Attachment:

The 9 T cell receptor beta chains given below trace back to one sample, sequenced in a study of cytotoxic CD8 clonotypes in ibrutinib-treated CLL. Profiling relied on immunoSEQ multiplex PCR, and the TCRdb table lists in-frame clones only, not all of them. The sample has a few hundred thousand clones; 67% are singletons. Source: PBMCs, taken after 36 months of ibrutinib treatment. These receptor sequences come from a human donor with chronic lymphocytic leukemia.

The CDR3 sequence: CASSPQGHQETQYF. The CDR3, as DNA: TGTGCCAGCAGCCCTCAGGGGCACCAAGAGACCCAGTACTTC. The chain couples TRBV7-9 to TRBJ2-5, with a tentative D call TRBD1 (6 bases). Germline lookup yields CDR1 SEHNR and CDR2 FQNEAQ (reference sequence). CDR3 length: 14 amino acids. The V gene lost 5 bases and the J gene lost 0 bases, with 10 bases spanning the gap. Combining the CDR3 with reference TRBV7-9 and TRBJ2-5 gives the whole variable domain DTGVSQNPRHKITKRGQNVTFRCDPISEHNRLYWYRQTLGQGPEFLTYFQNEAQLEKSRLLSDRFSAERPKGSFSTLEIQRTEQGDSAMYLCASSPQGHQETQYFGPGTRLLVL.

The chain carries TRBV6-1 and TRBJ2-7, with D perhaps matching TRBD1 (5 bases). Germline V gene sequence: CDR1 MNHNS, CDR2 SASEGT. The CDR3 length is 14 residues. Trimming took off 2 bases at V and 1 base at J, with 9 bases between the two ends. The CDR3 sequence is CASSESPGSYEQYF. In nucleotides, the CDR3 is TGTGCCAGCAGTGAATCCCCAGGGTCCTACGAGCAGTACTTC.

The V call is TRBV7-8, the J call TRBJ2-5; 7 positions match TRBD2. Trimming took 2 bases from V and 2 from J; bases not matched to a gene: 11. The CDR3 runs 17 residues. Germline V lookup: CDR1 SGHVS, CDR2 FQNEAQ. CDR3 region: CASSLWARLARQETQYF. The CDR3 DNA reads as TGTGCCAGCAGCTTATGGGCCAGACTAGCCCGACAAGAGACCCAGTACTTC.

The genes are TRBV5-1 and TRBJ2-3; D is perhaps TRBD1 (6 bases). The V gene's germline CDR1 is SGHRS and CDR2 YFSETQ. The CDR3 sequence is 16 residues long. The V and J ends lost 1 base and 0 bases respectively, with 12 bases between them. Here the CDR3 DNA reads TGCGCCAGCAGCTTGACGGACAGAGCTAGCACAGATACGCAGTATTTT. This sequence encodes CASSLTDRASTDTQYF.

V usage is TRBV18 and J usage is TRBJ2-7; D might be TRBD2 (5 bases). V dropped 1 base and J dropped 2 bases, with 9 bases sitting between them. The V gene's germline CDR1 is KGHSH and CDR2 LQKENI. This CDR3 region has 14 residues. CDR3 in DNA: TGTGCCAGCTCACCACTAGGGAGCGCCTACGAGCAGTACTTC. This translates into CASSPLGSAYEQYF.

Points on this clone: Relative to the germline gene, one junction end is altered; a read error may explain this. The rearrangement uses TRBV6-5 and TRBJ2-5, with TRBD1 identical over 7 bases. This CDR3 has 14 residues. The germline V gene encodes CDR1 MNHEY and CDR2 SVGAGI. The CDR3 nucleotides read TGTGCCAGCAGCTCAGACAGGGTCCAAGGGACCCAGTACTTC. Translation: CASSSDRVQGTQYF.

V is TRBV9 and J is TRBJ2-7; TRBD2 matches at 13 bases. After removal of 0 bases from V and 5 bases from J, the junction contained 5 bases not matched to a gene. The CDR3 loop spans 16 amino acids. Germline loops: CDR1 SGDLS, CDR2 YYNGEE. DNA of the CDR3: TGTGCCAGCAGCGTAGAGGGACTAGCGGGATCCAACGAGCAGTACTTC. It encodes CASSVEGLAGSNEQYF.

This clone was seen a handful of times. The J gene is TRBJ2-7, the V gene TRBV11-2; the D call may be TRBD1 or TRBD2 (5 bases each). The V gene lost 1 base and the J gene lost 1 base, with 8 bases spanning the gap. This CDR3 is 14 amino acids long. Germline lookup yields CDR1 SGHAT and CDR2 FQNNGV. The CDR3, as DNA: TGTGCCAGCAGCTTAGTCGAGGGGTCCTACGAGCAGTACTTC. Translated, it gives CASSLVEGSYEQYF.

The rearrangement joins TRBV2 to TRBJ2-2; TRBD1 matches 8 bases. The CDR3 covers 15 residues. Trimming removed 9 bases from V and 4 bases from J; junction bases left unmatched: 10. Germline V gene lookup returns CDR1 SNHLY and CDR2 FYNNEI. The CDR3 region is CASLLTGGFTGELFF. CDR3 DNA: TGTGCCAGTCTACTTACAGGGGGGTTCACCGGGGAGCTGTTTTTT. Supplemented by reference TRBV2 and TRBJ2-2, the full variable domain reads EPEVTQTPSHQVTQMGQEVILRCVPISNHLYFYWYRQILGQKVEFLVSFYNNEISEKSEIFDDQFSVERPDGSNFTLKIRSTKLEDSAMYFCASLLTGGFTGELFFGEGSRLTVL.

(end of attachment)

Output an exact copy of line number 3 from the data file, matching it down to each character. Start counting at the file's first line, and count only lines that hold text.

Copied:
The chain carries TRBV6-1 and TRBJ2-7, with D perhaps matching TRBD1 (5 bases). Germline V gene sequence: CDR1 MNHNS, CDR2 SASEGT. The CDR3 length is 14 residues. Trimming took off 2 bases at V and 1 base at J, with 9 bases between the two ends. The CDR3 sequence is CASSESPGSYEQYF. In nucleotides, the CDR3 is TGTGCCAGCAGTGAATCCCCAGGGTCCTACGAGCAGTACTTC.